Seattle – The rate of depression among straight teens has fallen over the last two decades, but that for LGB youth remained about the same. In fact, LGB youth are twice as likely to experience depression as their straight counterparts. That’s the verdict of a new study from researchers at the Warren Alpert Medical School at Brown University, published in the Journal of the American Medical Association Pediatrics. The findings are based on data from 1999 through 2017, compiled by the Massachusetts Youth Risk Behavior Surveillance System.

Participants in the survey were asked, “During the past 12 months, did you ever feel so sad or hopeless almost every day for two weeks or more in a row that you stopped doing some usual activities?” According to the data, rates of depression for straight teens fell from 29.3% in 1999 to 23.7% in 2017. Over the same period, depression rates for LGB teens remained approximately the same: 51.4% in 1999 and 51.9% in 2017. LGBT teens who reported being in same-sex relationships fared worse than the group as a whole. Of those in a relationship, 48.7% of respondents in 1999 said they experienced depression. The rate rose to 53.8% in 2017. The authors concluded, “Despite decades of research on treatment for adolescent depression, sexual minority youths remain a particularly at-risk group.”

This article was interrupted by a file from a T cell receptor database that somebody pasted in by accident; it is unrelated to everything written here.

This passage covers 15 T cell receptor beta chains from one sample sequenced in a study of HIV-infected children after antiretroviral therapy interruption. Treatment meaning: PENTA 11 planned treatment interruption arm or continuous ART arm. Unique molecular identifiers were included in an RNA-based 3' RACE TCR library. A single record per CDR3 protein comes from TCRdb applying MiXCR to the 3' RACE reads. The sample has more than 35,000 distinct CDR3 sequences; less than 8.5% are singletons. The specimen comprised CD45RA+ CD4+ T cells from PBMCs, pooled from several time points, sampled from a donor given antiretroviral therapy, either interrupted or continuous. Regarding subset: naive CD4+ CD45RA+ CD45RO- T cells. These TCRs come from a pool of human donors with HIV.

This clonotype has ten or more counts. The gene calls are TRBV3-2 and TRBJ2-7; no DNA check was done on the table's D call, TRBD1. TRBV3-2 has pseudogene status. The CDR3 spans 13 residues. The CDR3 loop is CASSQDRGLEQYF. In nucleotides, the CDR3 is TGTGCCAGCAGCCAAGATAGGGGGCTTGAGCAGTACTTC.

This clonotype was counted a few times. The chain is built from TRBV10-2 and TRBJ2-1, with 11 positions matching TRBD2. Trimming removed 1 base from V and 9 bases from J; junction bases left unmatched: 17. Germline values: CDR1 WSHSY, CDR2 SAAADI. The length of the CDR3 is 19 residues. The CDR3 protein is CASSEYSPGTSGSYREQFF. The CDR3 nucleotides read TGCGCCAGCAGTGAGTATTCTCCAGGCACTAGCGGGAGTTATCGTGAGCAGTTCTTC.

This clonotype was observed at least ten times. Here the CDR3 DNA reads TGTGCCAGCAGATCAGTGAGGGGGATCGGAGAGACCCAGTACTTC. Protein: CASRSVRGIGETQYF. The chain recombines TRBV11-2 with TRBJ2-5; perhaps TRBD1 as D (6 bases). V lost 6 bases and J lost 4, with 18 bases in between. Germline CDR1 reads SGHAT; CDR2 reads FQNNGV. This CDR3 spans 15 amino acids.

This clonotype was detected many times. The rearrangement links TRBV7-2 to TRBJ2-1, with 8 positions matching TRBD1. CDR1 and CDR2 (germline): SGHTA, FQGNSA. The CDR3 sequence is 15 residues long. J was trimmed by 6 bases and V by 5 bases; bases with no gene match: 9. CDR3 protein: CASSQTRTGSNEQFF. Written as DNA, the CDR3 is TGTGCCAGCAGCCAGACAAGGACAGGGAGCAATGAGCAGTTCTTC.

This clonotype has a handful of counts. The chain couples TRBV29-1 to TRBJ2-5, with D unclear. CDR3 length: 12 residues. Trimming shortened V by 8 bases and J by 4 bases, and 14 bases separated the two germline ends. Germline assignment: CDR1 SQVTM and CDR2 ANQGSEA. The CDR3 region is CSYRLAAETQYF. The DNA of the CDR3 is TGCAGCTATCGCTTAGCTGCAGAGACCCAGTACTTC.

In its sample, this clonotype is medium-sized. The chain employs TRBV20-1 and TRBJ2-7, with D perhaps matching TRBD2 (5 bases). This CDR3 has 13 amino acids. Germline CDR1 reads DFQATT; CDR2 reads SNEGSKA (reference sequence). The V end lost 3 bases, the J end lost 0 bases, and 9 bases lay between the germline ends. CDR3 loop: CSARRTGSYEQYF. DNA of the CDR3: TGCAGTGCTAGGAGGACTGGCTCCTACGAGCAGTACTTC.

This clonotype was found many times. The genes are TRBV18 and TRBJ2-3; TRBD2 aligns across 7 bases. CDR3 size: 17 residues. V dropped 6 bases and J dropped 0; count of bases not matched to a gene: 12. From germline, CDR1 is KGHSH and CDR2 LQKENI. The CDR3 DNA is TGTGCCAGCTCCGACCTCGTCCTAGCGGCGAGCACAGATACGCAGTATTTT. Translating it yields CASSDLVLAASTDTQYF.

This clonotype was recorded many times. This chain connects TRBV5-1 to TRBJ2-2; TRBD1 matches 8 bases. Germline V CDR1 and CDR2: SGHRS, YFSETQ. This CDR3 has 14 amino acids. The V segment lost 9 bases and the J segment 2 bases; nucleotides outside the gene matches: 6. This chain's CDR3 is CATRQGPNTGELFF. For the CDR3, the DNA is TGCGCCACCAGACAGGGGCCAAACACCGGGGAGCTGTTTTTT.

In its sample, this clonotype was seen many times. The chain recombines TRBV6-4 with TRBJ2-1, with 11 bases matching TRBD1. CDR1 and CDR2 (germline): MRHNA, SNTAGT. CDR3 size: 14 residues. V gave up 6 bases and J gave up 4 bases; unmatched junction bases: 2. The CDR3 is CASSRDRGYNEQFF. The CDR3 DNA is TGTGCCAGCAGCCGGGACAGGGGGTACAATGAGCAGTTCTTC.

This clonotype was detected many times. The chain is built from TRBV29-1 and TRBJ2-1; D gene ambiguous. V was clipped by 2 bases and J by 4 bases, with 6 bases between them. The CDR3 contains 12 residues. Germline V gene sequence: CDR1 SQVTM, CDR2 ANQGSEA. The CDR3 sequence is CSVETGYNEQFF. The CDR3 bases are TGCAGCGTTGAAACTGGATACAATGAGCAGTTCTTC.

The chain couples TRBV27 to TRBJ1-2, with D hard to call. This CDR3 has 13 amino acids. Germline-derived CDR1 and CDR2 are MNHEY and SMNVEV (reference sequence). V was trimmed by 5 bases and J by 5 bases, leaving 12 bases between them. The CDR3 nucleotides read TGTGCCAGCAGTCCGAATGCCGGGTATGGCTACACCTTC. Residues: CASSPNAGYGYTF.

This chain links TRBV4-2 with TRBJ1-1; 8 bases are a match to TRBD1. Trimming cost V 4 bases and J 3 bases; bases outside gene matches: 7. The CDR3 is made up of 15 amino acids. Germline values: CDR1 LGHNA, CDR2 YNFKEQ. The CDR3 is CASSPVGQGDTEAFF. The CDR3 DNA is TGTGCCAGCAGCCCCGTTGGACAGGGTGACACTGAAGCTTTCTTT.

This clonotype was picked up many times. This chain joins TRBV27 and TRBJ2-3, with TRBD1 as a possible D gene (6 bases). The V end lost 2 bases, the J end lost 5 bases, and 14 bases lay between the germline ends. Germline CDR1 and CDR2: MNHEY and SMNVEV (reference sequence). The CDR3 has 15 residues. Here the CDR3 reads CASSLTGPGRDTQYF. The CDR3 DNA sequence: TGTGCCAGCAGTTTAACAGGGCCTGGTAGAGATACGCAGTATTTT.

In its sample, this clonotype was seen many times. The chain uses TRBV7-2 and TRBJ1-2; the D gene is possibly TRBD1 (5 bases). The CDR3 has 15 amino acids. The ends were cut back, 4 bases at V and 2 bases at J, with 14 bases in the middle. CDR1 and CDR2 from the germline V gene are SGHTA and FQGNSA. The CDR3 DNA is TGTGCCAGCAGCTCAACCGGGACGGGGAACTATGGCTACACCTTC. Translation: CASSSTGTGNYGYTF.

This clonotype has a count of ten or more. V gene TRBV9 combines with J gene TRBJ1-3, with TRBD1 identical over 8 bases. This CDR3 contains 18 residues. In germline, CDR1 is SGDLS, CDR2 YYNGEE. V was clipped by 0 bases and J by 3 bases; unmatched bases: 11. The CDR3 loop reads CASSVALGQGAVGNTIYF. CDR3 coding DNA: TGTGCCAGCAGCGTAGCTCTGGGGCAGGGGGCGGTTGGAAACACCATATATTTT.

This study’s findings relating to LGB youth are confirmed by other research. Another study published in JAMA Pediatrics last year, which drew data from 35 other studies, concluded that LGBTQ youth are three times more likely to attempt to kill themselves. This trend apparently extends to LGB youth in other countries as well. A University College London study found that “LGBQ young people [in the UK] were found to be four times more likely to self-harm with suicidal intent than heterosexuals.” (Seattle Gay News – Mike Andrew at

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